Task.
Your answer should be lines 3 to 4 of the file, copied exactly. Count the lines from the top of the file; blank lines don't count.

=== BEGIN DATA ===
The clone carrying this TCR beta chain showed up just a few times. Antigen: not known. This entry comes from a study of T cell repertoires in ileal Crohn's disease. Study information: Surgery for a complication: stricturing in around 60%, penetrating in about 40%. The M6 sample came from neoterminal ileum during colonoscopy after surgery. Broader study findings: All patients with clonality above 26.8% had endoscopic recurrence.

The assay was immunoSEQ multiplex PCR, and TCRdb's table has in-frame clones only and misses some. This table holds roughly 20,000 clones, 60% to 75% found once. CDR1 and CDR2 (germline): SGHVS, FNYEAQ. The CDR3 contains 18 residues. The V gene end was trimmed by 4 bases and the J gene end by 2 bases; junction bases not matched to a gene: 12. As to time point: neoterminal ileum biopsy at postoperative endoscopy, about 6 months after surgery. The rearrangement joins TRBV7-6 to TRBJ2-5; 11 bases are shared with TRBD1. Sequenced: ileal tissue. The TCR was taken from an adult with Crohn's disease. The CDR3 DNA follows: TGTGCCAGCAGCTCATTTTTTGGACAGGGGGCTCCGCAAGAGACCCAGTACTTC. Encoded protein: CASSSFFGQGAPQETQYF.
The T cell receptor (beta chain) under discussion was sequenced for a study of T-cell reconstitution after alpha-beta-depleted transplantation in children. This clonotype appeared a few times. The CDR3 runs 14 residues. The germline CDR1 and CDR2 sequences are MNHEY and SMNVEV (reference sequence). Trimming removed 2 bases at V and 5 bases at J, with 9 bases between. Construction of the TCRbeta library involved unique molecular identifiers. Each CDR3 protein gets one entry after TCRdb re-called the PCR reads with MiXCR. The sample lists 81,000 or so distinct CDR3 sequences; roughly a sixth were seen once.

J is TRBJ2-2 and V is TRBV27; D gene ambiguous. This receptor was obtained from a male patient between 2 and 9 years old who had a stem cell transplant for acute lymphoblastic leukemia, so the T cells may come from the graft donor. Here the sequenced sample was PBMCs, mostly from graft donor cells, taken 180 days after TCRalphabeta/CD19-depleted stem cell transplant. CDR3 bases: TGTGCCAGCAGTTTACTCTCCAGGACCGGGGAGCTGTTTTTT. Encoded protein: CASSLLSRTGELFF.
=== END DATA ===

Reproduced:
The T cell receptor (beta chain) under discussion was sequenced for a study of T-cell reconstitution after alpha-beta-depleted transplantation in children. This clonotype appeared a few times. The CDR3 runs 14 residues. The germline CDR1 and CDR2 sequences are MNHEY and SMNVEV (reference sequence). Trimming removed 2 bases at V and 5 bases at J, with 9 bases between. Construction of the TCRbeta library involved unique molecular identifiers. Each CDR3 protein gets one entry after TCRdb re-called the PCR reads with MiXCR. The sample lists 81,000 or so distinct CDR3 sequences; roughly a sixth were seen once.

J is TRBJ2-2 and V is TRBV27; D gene ambiguous. This receptor was obtained from a male patient between 2 and 9 years old who had a stem cell transplant for acute lymphoblastic leukemia, so the T cells may come from the graft donor. Here the sequenced sample was PBMCs, mostly from graft donor cells, taken 180 days after TCRalphabeta/CD19-depleted stem cell transplant. CDR3 bases: TGTGCCAGCAGTTTACTCTCCAGGACCGGGGAGCTGTTTTTT. Encoded protein: CASSLLSRTGELFF.